6 Viktoria Dendrinou and Jonathan Stearns. Bloomberg. March 6, 2018. “EU Raises Stakes for Trump by Aiming Levies at GOP Heartland.” https://www.bloomberg.com/news/articles/2018-03-06/eu-targets-u-s-shirts-to-motorbikes-in-tariff-retaliation-plan. Accessed March 9, 2018.

7 Vickii Oliphant. Express. March 5, 2018. “Italian election 2018: What will Italy general election mean for Eurozone and euro?” https://www.express.co.uk/news/world/926368/Italian-election-2018-Italy-general-election-Euro-Eurozone-economy. Accessed March 22, 2018.

We are an independent firm helping individuals create retirement strategies using a variety of insurance and investment products to custom suit their needs and objectives. This material is intended to provide general information to help you understand basic financial planning strategies and should not be construed as financial advice. All investments are subject to risk including the potential loss of principal. No investment strategy can guarantee a profit or protect against loss in periods of declining values.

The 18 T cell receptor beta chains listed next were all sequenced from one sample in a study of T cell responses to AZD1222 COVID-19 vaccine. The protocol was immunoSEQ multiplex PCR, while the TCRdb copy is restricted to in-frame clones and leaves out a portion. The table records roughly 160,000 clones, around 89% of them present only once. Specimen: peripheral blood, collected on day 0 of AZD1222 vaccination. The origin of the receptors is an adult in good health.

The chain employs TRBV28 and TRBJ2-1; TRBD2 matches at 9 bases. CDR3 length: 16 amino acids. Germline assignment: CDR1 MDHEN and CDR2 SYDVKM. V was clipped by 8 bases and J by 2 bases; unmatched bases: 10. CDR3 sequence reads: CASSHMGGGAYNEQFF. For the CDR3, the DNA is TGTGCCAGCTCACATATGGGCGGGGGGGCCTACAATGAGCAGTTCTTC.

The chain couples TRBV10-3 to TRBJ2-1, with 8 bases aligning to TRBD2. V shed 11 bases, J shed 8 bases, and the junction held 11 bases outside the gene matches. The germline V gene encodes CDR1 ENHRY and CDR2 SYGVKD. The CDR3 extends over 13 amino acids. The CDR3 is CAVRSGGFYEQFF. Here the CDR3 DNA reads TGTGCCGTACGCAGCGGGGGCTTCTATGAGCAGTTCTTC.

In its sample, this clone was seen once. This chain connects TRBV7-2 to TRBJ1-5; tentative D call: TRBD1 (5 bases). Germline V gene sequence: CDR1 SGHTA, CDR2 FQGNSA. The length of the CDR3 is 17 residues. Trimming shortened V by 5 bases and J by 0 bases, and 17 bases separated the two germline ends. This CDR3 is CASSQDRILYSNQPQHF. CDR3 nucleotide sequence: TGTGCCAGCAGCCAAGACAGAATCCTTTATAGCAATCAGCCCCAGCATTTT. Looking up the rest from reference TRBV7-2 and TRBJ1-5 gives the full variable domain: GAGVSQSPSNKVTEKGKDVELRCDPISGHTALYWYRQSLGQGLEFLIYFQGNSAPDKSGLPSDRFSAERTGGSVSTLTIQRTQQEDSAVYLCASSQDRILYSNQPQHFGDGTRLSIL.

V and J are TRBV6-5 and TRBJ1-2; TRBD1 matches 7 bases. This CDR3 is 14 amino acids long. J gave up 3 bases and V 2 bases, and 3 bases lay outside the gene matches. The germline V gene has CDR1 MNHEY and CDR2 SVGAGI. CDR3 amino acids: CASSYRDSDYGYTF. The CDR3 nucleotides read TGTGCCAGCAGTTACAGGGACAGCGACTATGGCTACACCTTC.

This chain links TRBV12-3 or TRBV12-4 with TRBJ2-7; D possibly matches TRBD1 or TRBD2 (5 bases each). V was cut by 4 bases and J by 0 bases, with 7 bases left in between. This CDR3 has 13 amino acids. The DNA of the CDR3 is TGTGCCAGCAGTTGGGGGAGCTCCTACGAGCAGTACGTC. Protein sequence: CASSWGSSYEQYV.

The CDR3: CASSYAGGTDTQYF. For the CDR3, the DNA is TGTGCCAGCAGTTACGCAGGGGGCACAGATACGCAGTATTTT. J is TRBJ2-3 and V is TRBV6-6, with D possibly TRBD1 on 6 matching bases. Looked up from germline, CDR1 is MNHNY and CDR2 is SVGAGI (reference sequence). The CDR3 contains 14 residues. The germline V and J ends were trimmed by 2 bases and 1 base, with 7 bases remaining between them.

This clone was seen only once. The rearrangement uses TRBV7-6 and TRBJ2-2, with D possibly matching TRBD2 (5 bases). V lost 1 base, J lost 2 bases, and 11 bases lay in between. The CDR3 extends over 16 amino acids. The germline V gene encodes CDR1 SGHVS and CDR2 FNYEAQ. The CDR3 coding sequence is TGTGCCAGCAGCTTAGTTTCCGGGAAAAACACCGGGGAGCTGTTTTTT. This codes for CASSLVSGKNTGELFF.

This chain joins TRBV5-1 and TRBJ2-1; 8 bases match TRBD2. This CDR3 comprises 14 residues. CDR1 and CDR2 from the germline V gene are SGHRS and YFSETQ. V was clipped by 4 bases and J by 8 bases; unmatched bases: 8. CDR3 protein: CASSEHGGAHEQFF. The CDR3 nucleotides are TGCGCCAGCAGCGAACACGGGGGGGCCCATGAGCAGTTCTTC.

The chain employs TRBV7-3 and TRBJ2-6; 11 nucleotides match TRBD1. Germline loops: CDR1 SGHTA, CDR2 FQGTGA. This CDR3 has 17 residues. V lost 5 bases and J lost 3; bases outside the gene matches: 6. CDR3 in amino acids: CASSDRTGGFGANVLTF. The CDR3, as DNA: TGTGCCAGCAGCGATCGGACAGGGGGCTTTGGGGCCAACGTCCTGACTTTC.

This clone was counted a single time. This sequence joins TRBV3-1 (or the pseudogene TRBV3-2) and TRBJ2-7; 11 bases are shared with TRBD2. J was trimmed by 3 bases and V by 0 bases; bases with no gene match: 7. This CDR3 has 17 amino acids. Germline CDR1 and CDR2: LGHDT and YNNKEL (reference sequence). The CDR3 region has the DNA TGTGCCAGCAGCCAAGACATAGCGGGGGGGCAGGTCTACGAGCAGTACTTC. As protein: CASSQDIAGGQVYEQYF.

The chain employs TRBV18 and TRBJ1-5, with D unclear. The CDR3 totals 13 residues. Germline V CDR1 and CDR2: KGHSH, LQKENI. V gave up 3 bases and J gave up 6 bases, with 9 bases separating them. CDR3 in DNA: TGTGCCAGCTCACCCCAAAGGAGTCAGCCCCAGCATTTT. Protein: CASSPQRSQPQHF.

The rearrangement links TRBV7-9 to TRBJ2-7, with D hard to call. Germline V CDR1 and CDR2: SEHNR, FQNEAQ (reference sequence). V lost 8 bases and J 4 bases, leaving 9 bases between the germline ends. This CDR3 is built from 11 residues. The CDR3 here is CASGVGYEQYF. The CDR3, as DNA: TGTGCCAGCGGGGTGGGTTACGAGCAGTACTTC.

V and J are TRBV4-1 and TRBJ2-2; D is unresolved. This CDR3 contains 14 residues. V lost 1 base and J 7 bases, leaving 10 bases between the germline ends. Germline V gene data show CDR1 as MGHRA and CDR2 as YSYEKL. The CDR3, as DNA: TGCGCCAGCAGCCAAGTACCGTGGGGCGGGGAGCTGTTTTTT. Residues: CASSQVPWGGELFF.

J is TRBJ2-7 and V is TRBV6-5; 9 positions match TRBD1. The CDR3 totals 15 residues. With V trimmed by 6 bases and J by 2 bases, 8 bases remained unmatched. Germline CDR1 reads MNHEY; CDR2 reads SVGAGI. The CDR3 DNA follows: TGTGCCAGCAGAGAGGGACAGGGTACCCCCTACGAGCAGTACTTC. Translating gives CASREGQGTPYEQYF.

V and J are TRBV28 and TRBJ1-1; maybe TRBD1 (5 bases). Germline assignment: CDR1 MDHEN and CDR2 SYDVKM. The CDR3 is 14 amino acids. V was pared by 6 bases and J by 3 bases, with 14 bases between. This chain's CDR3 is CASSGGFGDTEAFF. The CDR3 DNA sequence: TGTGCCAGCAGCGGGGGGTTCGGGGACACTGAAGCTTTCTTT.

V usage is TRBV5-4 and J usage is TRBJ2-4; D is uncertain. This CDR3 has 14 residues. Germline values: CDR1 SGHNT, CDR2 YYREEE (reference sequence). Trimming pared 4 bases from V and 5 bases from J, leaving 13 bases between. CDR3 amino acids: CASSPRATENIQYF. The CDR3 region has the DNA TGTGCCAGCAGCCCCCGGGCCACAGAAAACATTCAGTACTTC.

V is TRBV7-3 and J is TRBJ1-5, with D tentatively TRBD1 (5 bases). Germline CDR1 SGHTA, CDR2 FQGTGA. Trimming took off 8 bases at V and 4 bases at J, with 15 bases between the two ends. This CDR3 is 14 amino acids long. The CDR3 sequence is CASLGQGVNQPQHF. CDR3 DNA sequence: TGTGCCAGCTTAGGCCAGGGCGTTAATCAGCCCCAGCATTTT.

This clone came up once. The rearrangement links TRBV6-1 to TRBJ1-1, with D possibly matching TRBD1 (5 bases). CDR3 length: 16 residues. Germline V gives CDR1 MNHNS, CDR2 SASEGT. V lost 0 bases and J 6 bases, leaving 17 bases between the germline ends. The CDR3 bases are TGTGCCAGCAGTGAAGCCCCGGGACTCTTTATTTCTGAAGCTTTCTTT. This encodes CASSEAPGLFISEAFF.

The information contained in this material is believed to be reliable, but accuracy and completeness cannot be guaranteed; it is not intended to be used as the sole basis for financial decisions. If you are unable to access any of the news articles and sources through the links provided in this text, please contact us to request a copy of the desired reference.


Share This Article

Get the latest retirement news today!